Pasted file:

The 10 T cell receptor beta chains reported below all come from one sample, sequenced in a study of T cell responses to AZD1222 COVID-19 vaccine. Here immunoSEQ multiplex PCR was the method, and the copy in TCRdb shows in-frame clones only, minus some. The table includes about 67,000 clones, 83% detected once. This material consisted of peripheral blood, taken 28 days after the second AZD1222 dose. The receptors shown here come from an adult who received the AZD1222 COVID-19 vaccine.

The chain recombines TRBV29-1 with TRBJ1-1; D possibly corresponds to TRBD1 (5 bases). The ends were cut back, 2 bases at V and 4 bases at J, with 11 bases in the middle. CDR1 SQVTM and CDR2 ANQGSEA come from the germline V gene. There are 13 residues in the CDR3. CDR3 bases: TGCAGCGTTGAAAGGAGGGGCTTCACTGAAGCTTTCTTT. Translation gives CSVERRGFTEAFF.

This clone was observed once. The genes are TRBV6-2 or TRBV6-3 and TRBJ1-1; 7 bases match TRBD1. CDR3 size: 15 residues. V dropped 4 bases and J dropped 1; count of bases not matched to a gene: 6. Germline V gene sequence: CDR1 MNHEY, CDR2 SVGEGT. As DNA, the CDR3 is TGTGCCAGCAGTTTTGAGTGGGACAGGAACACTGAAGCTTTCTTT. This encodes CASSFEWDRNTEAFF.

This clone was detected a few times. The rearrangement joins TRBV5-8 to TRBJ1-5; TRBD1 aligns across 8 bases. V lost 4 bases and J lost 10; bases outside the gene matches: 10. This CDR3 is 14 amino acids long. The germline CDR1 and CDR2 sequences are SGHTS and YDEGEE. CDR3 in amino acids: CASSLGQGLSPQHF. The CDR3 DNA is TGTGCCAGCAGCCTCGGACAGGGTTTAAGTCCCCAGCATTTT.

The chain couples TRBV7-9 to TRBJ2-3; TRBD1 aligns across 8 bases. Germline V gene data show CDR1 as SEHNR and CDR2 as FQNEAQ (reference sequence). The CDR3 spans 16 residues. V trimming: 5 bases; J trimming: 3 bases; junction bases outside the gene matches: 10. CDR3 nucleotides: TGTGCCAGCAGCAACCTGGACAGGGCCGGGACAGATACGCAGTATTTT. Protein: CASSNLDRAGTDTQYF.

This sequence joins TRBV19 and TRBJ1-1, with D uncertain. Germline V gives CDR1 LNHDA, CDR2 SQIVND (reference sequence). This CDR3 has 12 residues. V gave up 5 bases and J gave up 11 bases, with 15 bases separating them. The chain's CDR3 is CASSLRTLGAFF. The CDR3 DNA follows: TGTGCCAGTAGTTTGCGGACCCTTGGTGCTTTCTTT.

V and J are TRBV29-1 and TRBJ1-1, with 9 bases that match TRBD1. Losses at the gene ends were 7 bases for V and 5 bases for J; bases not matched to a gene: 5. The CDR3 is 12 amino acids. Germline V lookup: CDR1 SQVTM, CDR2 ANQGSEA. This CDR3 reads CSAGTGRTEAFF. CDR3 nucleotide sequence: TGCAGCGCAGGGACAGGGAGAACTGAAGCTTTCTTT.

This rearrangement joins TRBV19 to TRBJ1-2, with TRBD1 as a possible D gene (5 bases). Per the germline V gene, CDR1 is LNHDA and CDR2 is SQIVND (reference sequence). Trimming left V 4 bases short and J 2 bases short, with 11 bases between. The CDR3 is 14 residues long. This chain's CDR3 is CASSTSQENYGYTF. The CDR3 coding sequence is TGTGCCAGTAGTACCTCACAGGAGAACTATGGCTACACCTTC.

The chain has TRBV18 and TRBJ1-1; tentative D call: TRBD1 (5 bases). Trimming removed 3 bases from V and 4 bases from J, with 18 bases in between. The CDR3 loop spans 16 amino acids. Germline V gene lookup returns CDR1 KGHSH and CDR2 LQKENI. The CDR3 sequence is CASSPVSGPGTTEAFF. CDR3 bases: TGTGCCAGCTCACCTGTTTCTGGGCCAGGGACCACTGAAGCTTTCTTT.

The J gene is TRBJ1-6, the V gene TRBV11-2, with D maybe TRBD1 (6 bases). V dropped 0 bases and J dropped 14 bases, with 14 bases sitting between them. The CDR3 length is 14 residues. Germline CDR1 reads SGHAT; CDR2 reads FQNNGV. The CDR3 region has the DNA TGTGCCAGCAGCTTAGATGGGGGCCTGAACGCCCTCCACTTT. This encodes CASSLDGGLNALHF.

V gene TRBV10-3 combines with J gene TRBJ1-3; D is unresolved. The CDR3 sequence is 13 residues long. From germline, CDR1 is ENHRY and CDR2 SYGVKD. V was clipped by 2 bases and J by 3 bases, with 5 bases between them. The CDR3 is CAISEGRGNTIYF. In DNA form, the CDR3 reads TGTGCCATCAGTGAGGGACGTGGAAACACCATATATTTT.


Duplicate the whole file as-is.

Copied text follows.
The 10 T cell receptor beta chains reported below all come from one sample, sequenced in a study of T cell responses to AZD1222 COVID-19 vaccine. Here immunoSEQ multiplex PCR was the method, and the copy in TCRdb shows in-frame clones only, minus some. The table includes about 67,000 clones, 83% detected once. This material consisted of peripheral blood, taken 28 days after the second AZD1222 dose. The receptors shown here come from an adult who received the AZD1222 COVID-19 vaccine.

The chain recombines TRBV29-1 with TRBJ1-1; D possibly corresponds to TRBD1 (5 bases). The ends were cut back, 2 bases at V and 4 bases at J, with 11 bases in the middle. CDR1 SQVTM and CDR2 ANQGSEA come from the germline V gene. There are 13 residues in the CDR3. CDR3 bases: TGCAGCGTTGAAAGGAGGGGCTTCACTGAAGCTTTCTTT. Translation gives CSVERRGFTEAFF.

This clone was observed once. The genes are TRBV6-2 or TRBV6-3 and TRBJ1-1; 7 bases match TRBD1. CDR3 size: 15 residues. V dropped 4 bases and J dropped 1; count of bases not matched to a gene: 6. Germline V gene sequence: CDR1 MNHEY, CDR2 SVGEGT. As DNA, the CDR3 is TGTGCCAGCAGTTTTGAGTGGGACAGGAACACTGAAGCTTTCTTT. This encodes CASSFEWDRNTEAFF.

This clone was detected a few times. The rearrangement joins TRBV5-8 to TRBJ1-5; TRBD1 aligns across 8 bases. V lost 4 bases and J lost 10; bases outside the gene matches: 10. This CDR3 is 14 amino acids long. The germline CDR1 and CDR2 sequences are SGHTS and YDEGEE. CDR3 in amino acids: CASSLGQGLSPQHF. The CDR3 DNA is TGTGCCAGCAGCCTCGGACAGGGTTTAAGTCCCCAGCATTTT.

The chain couples TRBV7-9 to TRBJ2-3; TRBD1 aligns across 8 bases. Germline V gene data show CDR1 as SEHNR and CDR2 as FQNEAQ (reference sequence). The CDR3 spans 16 residues. V trimming: 5 bases; J trimming: 3 bases; junction bases outside the gene matches: 10. CDR3 nucleotides: TGTGCCAGCAGCAACCTGGACAGGGCCGGGACAGATACGCAGTATTTT. Protein: CASSNLDRAGTDTQYF.

This sequence joins TRBV19 and TRBJ1-1, with D uncertain. Germline V gives CDR1 LNHDA, CDR2 SQIVND (reference sequence). This CDR3 has 12 residues. V gave up 5 bases and J gave up 11 bases, with 15 bases separating them. The chain's CDR3 is CASSLRTLGAFF. The CDR3 DNA follows: TGTGCCAGTAGTTTGCGGACCCTTGGTGCTTTCTTT.

V and J are TRBV29-1 and TRBJ1-1, with 9 bases that match TRBD1. Losses at the gene ends were 7 bases for V and 5 bases for J; bases not matched to a gene: 5. The CDR3 is 12 amino acids. Germline V lookup: CDR1 SQVTM, CDR2 ANQGSEA. This CDR3 reads CSAGTGRTEAFF. CDR3 nucleotide sequence: TGCAGCGCAGGGACAGGGAGAACTGAAGCTTTCTTT.

This rearrangement joins TRBV19 to TRBJ1-2, with TRBD1 as a possible D gene (5 bases). Per the germline V gene, CDR1 is LNHDA and CDR2 is SQIVND (reference sequence). Trimming left V 4 bases short and J 2 bases short, with 11 bases between. The CDR3 is 14 residues long. This chain's CDR3 is CASSTSQENYGYTF. The CDR3 coding sequence is TGTGCCAGTAGTACCTCACAGGAGAACTATGGCTACACCTTC.

The chain has TRBV18 and TRBJ1-1; tentative D call: TRBD1 (5 bases). Trimming removed 3 bases from V and 4 bases from J, with 18 bases in between. The CDR3 loop spans 16 amino acids. Germline V gene lookup returns CDR1 KGHSH and CDR2 LQKENI. The CDR3 sequence is CASSPVSGPGTTEAFF. CDR3 bases: TGTGCCAGCTCACCTGTTTCTGGGCCAGGGACCACTGAAGCTTTCTTT.

The J gene is TRBJ1-6, the V gene TRBV11-2, with D maybe TRBD1 (6 bases). V dropped 0 bases and J dropped 14 bases, with 14 bases sitting between them. The CDR3 length is 14 residues. Germline CDR1 reads SGHAT; CDR2 reads FQNNGV. The CDR3 region has the DNA TGTGCCAGCAGCTTAGATGGGGGCCTGAACGCCCTCCACTTT. This encodes CASSLDGGLNALHF.

V gene TRBV10-3 combines with J gene TRBJ1-3; D is unresolved. The CDR3 sequence is 13 residues long. From germline, CDR1 is ENHRY and CDR2 SYGVKD. V was clipped by 2 bases and J by 3 bases, with 5 bases between them. The CDR3 is CAISEGRGNTIYF. In DNA form, the CDR3 reads TGTGCCATCAGTGAGGGACGTGGAAACACCATATATTTT.